Romantic elegance with a hint of old-fashion…that’s Sash thanks to luxury touches and a location in a 19th century Georgian townhouse. Sash is the onsite restaurant of No. 1 Pery Square boutique hotel, and builds upon its Irish heritage by using local artisan produce whenever possible with a seasonally changing menu.
Good Lunch Options in Limerick
Hunt Museum and St. George’s Castle also have onsite cafes serving tasty, quick meals for lunch plus coffee and tea.
In addition, if you love music and are in Limerick in February or March, make the short jaunt out of the city center to the University of Limerick to eat in the school cafeteria. Why you ask? Because for these two months each year, students from the highly acclaimed Irish World Academy of Music and Dance perform traditional Irish music during lunch as part of its free Trad Cafe series. It’s super popular and a unique opportunity to take part in if you’re in Limerick at the right time.
Where to Sleep in Limerick
After a busy day in Limerick, you’ll want somewhere comfortable and soothing to lie your head. Here are two great options.
No. 1 Pery Square
Mentioned earlier in relation to the restaurant Sash, No. 1 Pery Square is also an excellent place to reside during your time in Limerick. The hotel is located in the stately Georgian Quarter, and the old townhouse built in the 1830s has been gorgeously restored. The twenty rooms have a boutique ambiance that plays on the history of the building with ornate and luxurious touches. Just look at this delightful bathtub in one of the rooms!
No. 1 Pery Square also has a relaxing spa and engaging wine room onsite.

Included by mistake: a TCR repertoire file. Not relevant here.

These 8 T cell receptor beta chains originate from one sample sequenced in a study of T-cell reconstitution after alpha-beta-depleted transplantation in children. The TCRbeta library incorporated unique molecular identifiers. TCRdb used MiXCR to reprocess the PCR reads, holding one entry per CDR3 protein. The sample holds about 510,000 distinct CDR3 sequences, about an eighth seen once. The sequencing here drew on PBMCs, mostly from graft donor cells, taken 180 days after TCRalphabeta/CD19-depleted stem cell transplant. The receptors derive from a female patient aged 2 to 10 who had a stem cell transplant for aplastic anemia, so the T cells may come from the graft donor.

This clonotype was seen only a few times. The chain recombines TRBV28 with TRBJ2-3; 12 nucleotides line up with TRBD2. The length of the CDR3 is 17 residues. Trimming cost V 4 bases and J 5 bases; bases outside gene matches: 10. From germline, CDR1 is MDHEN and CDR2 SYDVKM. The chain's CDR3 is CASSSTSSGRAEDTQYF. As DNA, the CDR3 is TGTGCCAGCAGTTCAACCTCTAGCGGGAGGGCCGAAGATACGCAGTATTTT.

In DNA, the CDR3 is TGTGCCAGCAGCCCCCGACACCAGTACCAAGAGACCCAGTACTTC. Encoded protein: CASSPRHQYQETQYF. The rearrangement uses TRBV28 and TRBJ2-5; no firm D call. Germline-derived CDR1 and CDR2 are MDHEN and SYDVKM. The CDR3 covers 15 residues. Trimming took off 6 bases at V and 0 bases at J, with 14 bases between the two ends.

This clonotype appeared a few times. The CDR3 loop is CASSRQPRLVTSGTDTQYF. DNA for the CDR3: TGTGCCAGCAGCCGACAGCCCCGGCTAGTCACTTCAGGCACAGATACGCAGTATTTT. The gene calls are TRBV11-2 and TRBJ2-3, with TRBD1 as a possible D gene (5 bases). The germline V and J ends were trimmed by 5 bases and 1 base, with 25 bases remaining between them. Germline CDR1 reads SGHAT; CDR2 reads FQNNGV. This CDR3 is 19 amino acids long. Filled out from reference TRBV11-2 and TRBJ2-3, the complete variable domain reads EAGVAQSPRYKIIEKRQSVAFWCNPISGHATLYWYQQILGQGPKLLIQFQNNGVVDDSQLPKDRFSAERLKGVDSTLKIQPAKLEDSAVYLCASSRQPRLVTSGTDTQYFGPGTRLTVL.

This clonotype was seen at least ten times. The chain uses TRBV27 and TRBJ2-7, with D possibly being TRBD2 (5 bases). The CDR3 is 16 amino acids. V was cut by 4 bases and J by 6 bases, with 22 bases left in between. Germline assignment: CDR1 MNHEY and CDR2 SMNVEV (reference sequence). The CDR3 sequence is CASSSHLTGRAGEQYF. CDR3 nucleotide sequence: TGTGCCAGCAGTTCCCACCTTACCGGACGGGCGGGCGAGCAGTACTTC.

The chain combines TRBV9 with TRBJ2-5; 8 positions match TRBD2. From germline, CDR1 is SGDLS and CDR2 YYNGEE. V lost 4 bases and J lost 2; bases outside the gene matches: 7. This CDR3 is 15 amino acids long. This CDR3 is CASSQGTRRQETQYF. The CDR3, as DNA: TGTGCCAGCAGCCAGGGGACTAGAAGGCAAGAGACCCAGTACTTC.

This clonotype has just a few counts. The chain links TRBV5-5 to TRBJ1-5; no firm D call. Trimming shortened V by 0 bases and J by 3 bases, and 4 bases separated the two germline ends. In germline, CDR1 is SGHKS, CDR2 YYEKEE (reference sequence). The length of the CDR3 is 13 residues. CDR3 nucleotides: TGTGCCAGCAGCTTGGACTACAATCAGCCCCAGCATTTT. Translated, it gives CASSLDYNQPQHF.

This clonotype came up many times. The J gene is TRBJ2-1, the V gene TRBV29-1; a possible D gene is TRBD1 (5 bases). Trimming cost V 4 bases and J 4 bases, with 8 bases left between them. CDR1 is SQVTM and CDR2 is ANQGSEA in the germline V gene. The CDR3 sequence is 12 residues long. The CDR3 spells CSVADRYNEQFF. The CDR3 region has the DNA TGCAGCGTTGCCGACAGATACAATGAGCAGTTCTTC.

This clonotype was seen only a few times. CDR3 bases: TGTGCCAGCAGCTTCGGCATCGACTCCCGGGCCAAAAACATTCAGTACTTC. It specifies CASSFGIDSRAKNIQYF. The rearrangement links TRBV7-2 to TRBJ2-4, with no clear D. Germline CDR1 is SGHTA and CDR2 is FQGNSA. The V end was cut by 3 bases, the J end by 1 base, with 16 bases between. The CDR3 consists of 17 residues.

Limerick Strand Hotel
The frills may be low, but the comfort and convenience is high at the Limerick Strand Hotel, which is a AA 4-star hotel located right in the middle of the city center close to the River Shannon. It has an onsite bar and restaurant with a hearty breakfast you can dive into in the morning before starting your day of sightseeing.
So…are you now excited and ready to explore Limerick? One last thing that really struck me about Limerick is that it truly seemed to be a city that could cater to any age group. Young, old, families, couples, friends…it welcomes and provides appropriate entertainment for all. Don’t hesitate in adding a day (or longer) in Limerick to your Ireland itinerary.
Bonus Travel Tips: You also may enjoy visiting Foynes Flying Boat and Maritime Museum, which is near Limerick (and where it’s also said that the Irish Coffee was invented). For city lovers, you’ll also want to spend one day in Dublin while in Ireland.
Note: I was a guest of Fáilte Ireland during my time in Limerick, but — as always — all opinions are my own.
Hi Chet, if you’re planning on visiting any other towns or cities in Ireland in addition to Limerick, you’ll probably want to rent a car. If you’re flying into Shannon and just sticking around Limerick, you would probably be fine getting around using the city bus system and taxis when necessary.
Chet Grover says
Hi is there a reason to rent a car in Limerick? Or is public transportation fairly accessible?
Thanks Geraldine! 🙂
Geraldine Duff says
You’ve given a great insight to Limerick. Thank you! 🙂
A great overview of one day in Limerick. There is so much more to do if given a week in the city.